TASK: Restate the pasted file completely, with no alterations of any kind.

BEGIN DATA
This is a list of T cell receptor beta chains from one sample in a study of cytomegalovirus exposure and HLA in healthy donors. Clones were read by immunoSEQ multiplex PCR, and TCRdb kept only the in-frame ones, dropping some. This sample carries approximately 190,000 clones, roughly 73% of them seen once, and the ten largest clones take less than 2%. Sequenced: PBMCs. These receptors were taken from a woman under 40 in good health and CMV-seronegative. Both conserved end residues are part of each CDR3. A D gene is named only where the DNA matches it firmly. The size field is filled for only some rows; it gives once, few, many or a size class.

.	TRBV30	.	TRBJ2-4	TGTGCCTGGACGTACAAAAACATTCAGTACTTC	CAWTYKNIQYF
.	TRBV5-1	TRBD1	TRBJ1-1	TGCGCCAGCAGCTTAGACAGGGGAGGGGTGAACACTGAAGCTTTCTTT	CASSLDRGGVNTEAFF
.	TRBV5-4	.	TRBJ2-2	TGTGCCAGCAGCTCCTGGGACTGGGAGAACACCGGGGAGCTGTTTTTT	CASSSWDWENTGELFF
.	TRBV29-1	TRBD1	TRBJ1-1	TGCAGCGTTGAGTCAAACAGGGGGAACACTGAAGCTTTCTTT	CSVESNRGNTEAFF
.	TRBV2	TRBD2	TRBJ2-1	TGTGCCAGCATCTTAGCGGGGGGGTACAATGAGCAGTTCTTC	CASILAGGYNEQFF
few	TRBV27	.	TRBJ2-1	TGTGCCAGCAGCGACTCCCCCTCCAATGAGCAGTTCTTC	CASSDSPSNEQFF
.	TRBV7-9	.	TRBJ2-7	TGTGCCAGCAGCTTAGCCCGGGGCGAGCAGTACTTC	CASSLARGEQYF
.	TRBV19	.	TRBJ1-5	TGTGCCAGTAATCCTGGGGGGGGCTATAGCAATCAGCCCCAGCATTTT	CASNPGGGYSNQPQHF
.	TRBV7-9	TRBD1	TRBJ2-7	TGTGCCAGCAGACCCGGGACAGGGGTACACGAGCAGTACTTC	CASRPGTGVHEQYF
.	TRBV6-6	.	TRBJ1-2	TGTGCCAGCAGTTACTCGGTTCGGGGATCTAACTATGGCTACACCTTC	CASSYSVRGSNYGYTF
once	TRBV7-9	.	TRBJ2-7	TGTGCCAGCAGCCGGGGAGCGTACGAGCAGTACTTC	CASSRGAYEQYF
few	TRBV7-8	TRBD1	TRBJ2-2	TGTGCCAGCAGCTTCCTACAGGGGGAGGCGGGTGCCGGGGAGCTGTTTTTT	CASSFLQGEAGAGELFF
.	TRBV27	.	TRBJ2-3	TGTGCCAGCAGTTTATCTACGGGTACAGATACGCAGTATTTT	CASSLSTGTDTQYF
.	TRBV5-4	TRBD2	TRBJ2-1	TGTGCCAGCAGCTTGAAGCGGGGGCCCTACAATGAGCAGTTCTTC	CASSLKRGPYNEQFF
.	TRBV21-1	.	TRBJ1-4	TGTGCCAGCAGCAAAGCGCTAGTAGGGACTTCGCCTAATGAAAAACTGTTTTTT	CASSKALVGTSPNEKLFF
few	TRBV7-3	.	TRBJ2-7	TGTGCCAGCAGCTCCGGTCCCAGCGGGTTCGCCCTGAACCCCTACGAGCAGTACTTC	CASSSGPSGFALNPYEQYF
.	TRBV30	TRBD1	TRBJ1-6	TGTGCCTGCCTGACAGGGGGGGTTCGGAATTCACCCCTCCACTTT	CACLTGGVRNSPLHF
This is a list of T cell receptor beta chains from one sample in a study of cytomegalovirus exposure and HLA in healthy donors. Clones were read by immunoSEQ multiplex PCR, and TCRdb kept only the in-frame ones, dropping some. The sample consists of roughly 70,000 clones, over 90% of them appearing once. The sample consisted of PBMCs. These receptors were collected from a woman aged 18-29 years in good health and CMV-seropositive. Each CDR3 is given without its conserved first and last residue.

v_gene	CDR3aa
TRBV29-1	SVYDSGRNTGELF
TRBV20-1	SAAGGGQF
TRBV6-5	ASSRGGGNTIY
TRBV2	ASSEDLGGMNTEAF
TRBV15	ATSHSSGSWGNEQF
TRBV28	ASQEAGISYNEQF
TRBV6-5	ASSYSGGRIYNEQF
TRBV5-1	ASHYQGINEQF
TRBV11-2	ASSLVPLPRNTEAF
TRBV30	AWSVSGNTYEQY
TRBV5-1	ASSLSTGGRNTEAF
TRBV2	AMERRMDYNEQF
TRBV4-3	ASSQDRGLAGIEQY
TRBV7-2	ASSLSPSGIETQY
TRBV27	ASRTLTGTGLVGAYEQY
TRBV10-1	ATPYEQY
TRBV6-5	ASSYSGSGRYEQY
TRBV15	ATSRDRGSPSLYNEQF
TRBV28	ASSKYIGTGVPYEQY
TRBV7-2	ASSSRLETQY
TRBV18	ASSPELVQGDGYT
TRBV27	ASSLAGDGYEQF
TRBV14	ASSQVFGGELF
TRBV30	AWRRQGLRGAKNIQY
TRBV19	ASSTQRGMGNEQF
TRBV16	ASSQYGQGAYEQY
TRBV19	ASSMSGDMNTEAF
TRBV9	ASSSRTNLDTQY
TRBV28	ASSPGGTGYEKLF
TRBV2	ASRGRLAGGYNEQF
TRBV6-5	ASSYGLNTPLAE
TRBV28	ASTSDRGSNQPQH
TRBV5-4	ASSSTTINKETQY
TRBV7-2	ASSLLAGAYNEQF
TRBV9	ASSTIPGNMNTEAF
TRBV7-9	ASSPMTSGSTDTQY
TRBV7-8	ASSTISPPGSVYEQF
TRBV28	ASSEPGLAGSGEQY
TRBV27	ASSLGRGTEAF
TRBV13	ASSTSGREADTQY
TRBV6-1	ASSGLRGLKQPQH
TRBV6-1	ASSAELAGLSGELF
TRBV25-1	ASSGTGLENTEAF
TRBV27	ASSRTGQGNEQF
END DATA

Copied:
This is a list of T cell receptor beta chains from one sample in a study of cytomegalovirus exposure and HLA in healthy donors. Clones were read by immunoSEQ multiplex PCR, and TCRdb kept only the in-frame ones, dropping some. This sample carries approximately 190,000 clones, roughly 73% of them seen once, and the ten largest clones take less than 2%. Sequenced: PBMCs. These receptors were taken from a woman under 40 in good health and CMV-seronegative. Both conserved end residues are part of each CDR3. A D gene is named only where the DNA matches it firmly. The size field is filled for only some rows; it gives once, few, many or a size class.

.	TRBV30	.	TRBJ2-4	TGTGCCTGGACGTACAAAAACATTCAGTACTTC	CAWTYKNIQYF
.	TRBV5-1	TRBD1	TRBJ1-1	TGCGCCAGCAGCTTAGACAGGGGAGGGGTGAACACTGAAGCTTTCTTT	CASSLDRGGVNTEAFF
.	TRBV5-4	.	TRBJ2-2	TGTGCCAGCAGCTCCTGGGACTGGGAGAACACCGGGGAGCTGTTTTTT	CASSSWDWENTGELFF
.	TRBV29-1	TRBD1	TRBJ1-1	TGCAGCGTTGAGTCAAACAGGGGGAACACTGAAGCTTTCTTT	CSVESNRGNTEAFF
.	TRBV2	TRBD2	TRBJ2-1	TGTGCCAGCATCTTAGCGGGGGGGTACAATGAGCAGTTCTTC	CASILAGGYNEQFF
few	TRBV27	.	TRBJ2-1	TGTGCCAGCAGCGACTCCCCCTCCAATGAGCAGTTCTTC	CASSDSPSNEQFF
.	TRBV7-9	.	TRBJ2-7	TGTGCCAGCAGCTTAGCCCGGGGCGAGCAGTACTTC	CASSLARGEQYF
.	TRBV19	.	TRBJ1-5	TGTGCCAGTAATCCTGGGGGGGGCTATAGCAATCAGCCCCAGCATTTT	CASNPGGGYSNQPQHF
.	TRBV7-9	TRBD1	TRBJ2-7	TGTGCCAGCAGACCCGGGACAGGGGTACACGAGCAGTACTTC	CASRPGTGVHEQYF
.	TRBV6-6	.	TRBJ1-2	TGTGCCAGCAGTTACTCGGTTCGGGGATCTAACTATGGCTACACCTTC	CASSYSVRGSNYGYTF
once	TRBV7-9	.	TRBJ2-7	TGTGCCAGCAGCCGGGGAGCGTACGAGCAGTACTTC	CASSRGAYEQYF
few	TRBV7-8	TRBD1	TRBJ2-2	TGTGCCAGCAGCTTCCTACAGGGGGAGGCGGGTGCCGGGGAGCTGTTTTTT	CASSFLQGEAGAGELFF
.	TRBV27	.	TRBJ2-3	TGTGCCAGCAGTTTATCTACGGGTACAGATACGCAGTATTTT	CASSLSTGTDTQYF
.	TRBV5-4	TRBD2	TRBJ2-1	TGTGCCAGCAGCTTGAAGCGGGGGCCCTACAATGAGCAGTTCTTC	CASSLKRGPYNEQFF
.	TRBV21-1	.	TRBJ1-4	TGTGCCAGCAGCAAAGCGCTAGTAGGGACTTCGCCTAATGAAAAACTGTTTTTT	CASSKALVGTSPNEKLFF
few	TRBV7-3	.	TRBJ2-7	TGTGCCAGCAGCTCCGGTCCCAGCGGGTTCGCCCTGAACCCCTACGAGCAGTACTTC	CASSSGPSGFALNPYEQYF
.	TRBV30	TRBD1	TRBJ1-6	TGTGCCTGCCTGACAGGGGGGGTTCGGAATTCACCCCTCCACTTT	CACLTGGVRNSPLHF
This is a list of T cell receptor beta chains from one sample in a study of cytomegalovirus exposure and HLA in healthy donors. Clones were read by immunoSEQ multiplex PCR, and TCRdb kept only the in-frame ones, dropping some. The sample consists of roughly 70,000 clones, over 90% of them appearing once. The sample consisted of PBMCs. These receptors were collected from a woman aged 18-29 years in good health and CMV-seropositive. Each CDR3 is given without its conserved first and last residue.

v_gene	CDR3aa
TRBV29-1	SVYDSGRNTGELF
TRBV20-1	SAAGGGQF
TRBV6-5	ASSRGGGNTIY
TRBV2	ASSEDLGGMNTEAF
TRBV15	ATSHSSGSWGNEQF
TRBV28	ASQEAGISYNEQF
TRBV6-5	ASSYSGGRIYNEQF
TRBV5-1	ASHYQGINEQF
TRBV11-2	ASSLVPLPRNTEAF
TRBV30	AWSVSGNTYEQY
TRBV5-1	ASSLSTGGRNTEAF
TRBV2	AMERRMDYNEQF
TRBV4-3	ASSQDRGLAGIEQY
TRBV7-2	ASSLSPSGIETQY
TRBV27	ASRTLTGTGLVGAYEQY
TRBV10-1	ATPYEQY
TRBV6-5	ASSYSGSGRYEQY
TRBV15	ATSRDRGSPSLYNEQF
TRBV28	ASSKYIGTGVPYEQY
TRBV7-2	ASSSRLETQY
TRBV18	ASSPELVQGDGYT
TRBV27	ASSLAGDGYEQF
TRBV14	ASSQVFGGELF
TRBV30	AWRRQGLRGAKNIQY
TRBV19	ASSTQRGMGNEQF
TRBV16	ASSQYGQGAYEQY
TRBV19	ASSMSGDMNTEAF
TRBV9	ASSSRTNLDTQY
TRBV28	ASSPGGTGYEKLF
TRBV2	ASRGRLAGGYNEQF
TRBV6-5	ASSYGLNTPLAE
TRBV28	ASTSDRGSNQPQH
TRBV5-4	ASSSTTINKETQY
TRBV7-2	ASSLLAGAYNEQF
TRBV9	ASSTIPGNMNTEAF
TRBV7-9	ASSPMTSGSTDTQY
TRBV7-8	ASSTISPPGSVYEQF
TRBV28	ASSEPGLAGSGEQY
TRBV27	ASSLGRGTEAF
TRBV13	ASSTSGREADTQY
TRBV6-1	ASSGLRGLKQPQH
TRBV6-1	ASSAELAGLSGELF
TRBV25-1	ASSGTGLENTEAF
TRBV27	ASSRTGQGNEQF